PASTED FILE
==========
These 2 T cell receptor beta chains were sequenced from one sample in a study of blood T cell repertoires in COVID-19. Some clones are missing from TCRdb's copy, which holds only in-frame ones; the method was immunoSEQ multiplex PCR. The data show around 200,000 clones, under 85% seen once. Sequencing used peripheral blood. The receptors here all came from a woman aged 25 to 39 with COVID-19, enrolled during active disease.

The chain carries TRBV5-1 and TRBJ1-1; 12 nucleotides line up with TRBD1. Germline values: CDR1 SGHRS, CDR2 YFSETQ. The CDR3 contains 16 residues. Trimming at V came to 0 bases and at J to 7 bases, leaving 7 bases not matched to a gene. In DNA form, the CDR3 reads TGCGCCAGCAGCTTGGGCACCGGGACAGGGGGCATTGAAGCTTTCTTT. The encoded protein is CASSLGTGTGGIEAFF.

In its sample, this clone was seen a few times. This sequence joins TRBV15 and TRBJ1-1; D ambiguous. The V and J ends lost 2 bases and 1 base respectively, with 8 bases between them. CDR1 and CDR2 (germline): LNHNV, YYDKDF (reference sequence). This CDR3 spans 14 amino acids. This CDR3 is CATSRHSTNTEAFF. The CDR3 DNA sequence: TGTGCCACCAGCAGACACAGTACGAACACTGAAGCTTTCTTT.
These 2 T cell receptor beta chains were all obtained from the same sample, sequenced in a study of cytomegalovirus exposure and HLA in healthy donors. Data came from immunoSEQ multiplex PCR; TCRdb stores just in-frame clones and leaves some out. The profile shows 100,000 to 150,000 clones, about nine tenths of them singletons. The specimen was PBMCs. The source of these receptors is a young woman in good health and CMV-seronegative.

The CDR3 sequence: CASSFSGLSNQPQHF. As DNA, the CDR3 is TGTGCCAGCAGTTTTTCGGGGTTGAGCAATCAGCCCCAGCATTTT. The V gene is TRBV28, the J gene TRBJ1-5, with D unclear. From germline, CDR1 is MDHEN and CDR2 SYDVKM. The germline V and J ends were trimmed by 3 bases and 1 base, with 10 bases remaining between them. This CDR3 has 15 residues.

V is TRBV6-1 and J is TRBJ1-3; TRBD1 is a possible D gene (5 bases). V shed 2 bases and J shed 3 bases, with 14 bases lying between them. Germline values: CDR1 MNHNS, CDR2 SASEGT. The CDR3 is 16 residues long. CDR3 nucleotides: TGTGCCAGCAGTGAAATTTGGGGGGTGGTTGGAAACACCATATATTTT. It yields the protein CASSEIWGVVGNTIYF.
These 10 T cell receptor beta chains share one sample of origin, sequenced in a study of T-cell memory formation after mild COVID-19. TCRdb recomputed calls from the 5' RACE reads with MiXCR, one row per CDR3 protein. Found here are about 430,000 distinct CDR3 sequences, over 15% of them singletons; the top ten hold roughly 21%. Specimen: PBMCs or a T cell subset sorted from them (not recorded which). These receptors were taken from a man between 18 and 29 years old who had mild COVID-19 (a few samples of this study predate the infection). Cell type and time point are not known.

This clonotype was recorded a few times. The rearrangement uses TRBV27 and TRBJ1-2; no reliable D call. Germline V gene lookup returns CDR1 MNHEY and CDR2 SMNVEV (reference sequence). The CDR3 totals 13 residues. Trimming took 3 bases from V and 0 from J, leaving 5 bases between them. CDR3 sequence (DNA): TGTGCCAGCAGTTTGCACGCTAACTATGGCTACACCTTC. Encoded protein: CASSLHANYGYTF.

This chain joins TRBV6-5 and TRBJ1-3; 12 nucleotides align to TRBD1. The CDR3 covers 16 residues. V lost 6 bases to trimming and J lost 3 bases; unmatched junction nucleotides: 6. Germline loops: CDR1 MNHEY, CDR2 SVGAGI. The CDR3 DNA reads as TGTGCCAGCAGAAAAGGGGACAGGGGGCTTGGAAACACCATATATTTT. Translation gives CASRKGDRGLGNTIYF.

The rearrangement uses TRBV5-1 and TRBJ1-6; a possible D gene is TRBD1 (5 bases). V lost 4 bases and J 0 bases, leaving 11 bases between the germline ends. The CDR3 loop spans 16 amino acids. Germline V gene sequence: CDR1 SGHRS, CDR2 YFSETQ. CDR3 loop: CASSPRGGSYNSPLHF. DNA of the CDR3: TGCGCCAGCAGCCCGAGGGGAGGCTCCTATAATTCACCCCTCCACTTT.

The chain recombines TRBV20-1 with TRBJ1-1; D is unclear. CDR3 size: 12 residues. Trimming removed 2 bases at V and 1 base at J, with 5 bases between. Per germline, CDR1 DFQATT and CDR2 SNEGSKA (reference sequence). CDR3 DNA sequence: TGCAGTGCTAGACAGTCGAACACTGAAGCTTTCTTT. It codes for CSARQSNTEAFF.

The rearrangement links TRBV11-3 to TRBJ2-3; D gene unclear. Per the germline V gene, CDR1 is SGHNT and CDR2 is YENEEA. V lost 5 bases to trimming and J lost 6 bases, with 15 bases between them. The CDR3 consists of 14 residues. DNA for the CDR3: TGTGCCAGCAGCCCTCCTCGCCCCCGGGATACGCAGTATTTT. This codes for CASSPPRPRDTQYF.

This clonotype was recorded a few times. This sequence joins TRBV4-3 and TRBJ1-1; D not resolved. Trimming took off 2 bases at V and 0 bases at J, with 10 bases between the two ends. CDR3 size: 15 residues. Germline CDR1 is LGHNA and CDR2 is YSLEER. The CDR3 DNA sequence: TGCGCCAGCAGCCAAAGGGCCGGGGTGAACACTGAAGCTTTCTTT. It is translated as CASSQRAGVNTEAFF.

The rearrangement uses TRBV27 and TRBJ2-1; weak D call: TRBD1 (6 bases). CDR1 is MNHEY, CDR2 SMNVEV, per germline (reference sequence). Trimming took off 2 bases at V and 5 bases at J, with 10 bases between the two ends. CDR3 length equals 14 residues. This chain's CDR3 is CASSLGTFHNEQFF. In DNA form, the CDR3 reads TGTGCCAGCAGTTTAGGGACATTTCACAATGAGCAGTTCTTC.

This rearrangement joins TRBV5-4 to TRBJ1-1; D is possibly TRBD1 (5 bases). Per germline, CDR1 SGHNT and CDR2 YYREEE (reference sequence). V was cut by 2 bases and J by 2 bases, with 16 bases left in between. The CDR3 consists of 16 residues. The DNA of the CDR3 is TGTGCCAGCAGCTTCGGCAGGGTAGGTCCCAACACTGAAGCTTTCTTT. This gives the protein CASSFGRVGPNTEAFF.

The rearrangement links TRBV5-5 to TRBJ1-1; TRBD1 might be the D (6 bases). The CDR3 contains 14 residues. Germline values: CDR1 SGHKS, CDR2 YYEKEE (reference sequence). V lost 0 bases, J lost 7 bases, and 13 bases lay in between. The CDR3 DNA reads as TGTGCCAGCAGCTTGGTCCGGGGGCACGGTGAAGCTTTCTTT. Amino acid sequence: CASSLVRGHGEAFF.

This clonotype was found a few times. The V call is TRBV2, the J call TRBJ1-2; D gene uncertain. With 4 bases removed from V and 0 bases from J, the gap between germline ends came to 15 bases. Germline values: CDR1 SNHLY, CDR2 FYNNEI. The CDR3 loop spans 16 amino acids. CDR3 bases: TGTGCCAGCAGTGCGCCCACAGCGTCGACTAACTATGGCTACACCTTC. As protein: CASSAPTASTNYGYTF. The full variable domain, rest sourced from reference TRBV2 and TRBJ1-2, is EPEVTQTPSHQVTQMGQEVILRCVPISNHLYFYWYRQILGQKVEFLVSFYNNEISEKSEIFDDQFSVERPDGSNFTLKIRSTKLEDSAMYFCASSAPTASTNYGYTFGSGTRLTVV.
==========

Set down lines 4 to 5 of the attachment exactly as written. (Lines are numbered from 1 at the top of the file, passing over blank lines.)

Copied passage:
These 2 T cell receptor beta chains were all obtained from the same sample, sequenced in a study of cytomegalovirus exposure and HLA in healthy donors. Data came from immunoSEQ multiplex PCR; TCRdb stores just in-frame clones and leaves some out. The profile shows 100,000 to 150,000 clones, about nine tenths of them singletons. The specimen was PBMCs. The source of these receptors is a young woman in good health and CMV-seronegative.

The CDR3 sequence: CASSFSGLSNQPQHF. As DNA, the CDR3 is TGTGCCAGCAGTTTTTCGGGGTTGAGCAATCAGCCCCAGCATTTT. The V gene is TRBV28, the J gene TRBJ1-5, with D unclear. From germline, CDR1 is MDHEN and CDR2 SYDVKM. The germline V and J ends were trimmed by 3 bases and 1 base, with 10 bases remaining between them. This CDR3 has 15 residues.